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Thursday, December 10, 2015
Google Reports Progress In Quantum Computing


Earlier this week, Google showed off its work on D-Wave?s 2X quantum annealer computer at NASA?s Ames Research Center, claiming that it's millions of times faster than a traditional computer.

The computer Google is working on is made by Canadian D-Wave Systems Inc. It is actually a primitive type of "quantum" computer that uses different technology than classical computers. Existing machines rely on bits representing ones and zeros to complete tasks. In contrast, a quantum bit, or "qubit," pushes the boundaries of physics by representing a one and a zero at the same time. Many qubits working together at the same time would in theory create a computer that performs some calculations exponentially faster.

Google says that the quantum annealer computer solved a problem 100 million times faster than a traditional computer.

"It is more than 108 times faster than simulated annealing running on a single core," Google said.

The search giant also compared the quantum hardware to an algorithm called Quantum Monte Carlo. This is a method designed to emulate the behavior of quantum systems, but it runs on conventional processors. While the scaling with size between these two methods is comparable, they were again separated by a large factor sometimes as high as 108, according to Google.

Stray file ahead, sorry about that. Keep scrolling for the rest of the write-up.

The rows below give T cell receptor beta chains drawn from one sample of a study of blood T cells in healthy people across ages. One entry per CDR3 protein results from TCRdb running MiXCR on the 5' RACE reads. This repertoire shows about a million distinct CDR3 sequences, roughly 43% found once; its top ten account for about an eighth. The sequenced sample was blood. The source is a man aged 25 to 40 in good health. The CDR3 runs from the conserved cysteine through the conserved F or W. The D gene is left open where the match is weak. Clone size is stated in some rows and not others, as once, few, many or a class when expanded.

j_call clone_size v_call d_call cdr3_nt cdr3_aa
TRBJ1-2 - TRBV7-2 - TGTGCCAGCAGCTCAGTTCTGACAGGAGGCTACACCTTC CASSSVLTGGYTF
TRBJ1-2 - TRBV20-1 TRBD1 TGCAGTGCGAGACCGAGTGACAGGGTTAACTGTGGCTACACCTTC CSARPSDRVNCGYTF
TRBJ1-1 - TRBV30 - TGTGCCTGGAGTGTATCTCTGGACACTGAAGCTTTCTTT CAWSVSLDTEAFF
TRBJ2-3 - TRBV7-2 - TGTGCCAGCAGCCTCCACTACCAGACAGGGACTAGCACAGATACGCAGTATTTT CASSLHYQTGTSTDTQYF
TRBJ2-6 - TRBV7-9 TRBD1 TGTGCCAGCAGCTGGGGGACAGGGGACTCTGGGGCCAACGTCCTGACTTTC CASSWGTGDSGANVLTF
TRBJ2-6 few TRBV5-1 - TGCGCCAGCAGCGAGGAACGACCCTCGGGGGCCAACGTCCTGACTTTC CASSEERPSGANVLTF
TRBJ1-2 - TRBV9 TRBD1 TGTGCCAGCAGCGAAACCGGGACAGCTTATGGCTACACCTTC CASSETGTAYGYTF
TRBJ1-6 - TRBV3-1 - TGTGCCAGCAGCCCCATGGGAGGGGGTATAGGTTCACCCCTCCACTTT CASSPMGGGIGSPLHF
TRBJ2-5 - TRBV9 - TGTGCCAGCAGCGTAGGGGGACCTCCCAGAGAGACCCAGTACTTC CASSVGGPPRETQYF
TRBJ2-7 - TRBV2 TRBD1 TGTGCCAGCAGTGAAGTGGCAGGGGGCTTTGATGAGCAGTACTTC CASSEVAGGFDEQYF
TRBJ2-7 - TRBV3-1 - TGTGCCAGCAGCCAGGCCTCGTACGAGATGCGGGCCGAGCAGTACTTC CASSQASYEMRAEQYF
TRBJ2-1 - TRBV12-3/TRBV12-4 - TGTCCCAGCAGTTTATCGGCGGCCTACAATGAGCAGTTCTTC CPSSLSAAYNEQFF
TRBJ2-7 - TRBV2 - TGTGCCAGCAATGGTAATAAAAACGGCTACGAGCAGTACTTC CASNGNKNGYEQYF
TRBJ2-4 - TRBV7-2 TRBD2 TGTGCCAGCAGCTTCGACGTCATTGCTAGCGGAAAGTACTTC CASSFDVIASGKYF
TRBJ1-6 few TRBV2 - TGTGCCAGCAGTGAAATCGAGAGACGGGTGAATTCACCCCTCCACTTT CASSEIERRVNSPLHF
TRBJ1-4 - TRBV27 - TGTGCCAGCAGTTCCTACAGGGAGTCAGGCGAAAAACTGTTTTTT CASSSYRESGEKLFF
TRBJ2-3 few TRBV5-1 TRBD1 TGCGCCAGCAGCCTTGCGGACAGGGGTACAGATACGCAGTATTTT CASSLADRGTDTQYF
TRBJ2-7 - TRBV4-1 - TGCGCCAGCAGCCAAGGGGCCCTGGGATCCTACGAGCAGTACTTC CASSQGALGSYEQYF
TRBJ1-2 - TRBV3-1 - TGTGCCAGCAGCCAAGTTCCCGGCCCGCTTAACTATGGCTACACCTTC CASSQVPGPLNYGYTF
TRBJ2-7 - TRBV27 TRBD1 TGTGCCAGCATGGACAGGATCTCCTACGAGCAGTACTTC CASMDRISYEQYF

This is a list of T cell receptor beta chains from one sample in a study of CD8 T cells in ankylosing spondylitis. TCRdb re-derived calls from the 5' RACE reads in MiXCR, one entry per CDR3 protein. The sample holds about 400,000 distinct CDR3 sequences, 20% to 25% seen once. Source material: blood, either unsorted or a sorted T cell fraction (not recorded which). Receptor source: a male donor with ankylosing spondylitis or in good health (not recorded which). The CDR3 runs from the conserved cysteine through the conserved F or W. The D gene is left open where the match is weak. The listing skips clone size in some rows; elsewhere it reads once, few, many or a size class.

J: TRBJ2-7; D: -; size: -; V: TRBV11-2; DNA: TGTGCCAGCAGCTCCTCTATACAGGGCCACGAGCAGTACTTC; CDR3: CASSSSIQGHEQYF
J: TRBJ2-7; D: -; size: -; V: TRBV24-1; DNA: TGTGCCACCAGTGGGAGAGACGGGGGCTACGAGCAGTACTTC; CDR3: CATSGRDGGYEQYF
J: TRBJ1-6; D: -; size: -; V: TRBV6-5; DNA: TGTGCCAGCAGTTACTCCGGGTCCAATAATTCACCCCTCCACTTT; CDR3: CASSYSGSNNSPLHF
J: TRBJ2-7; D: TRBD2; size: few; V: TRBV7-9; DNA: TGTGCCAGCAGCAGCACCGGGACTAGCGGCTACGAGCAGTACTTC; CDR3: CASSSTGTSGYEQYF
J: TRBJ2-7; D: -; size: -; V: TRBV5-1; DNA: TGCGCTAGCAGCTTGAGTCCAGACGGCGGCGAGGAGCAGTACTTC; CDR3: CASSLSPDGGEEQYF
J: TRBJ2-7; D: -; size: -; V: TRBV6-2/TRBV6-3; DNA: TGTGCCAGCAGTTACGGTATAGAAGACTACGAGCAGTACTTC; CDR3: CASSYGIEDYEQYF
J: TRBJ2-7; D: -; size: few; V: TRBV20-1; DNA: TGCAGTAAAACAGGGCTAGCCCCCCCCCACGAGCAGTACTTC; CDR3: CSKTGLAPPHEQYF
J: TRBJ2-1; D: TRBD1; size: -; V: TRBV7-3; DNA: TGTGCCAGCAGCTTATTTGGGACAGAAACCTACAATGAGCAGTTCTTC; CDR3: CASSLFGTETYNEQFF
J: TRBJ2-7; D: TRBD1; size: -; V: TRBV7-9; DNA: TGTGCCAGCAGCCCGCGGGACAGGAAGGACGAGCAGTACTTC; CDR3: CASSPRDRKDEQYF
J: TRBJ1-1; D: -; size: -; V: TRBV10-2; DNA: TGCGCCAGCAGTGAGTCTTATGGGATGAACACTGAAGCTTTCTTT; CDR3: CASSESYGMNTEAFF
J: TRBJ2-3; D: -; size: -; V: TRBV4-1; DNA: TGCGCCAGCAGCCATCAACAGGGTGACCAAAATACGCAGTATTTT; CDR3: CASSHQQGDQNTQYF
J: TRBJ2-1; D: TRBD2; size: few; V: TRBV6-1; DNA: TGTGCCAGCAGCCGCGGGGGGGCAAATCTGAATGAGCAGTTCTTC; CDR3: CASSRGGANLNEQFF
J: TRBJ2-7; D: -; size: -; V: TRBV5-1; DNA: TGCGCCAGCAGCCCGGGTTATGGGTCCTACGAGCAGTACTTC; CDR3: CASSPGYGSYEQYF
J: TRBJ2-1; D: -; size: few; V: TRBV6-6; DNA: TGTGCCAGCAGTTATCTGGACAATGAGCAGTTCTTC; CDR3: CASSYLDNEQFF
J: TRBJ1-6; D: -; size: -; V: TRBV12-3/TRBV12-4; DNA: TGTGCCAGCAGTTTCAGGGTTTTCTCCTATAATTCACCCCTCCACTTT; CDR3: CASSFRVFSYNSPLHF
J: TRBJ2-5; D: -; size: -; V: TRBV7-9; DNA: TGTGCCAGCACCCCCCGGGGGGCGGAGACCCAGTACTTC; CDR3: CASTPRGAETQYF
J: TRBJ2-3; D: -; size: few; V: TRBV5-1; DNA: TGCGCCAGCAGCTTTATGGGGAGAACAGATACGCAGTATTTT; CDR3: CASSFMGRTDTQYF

While these results are intriguing and very encouraging, there is more work ahead to turn quantum enhanced optimization into a practical technology. The design of next generation annealers must facilitate the embedding of problems of practical relevance. For instance, Google's researchers would like to increase the density and control precision of the connections between the qubits as well as their coherence.

Another enhancement would be to support the representation not only of quadratic optimization, but of higher order optimization as well. This necessitates that not only pairs of qubits can interact directly but also larger sets of qubits.

For higher-order optimization problems, rugged energy landscapes will become typical. Problems with such landscapes stand to benefit from quantum optimization because quantum tunneling makes it easier to traverse tall and narrow energy barriers.

Also, in Google's experience, the researchers found that lean stochastic local search techniques such as simulated annealing were often the most competitive for hard problems with little structure to exploit. Therefore, simulated annealing is regarded as a generic classical competition that quantum annealing needs to beat.

"We are optimistic that the significant runtime gains we have found will carry over to commercially relevant problems as they occur in tasks relevant to machine intelligence," Google added.

Google thinks this type of quantum computing will first be useful in machine learning, a field of artificial intelligence that uses data to teach computers to be smarter.




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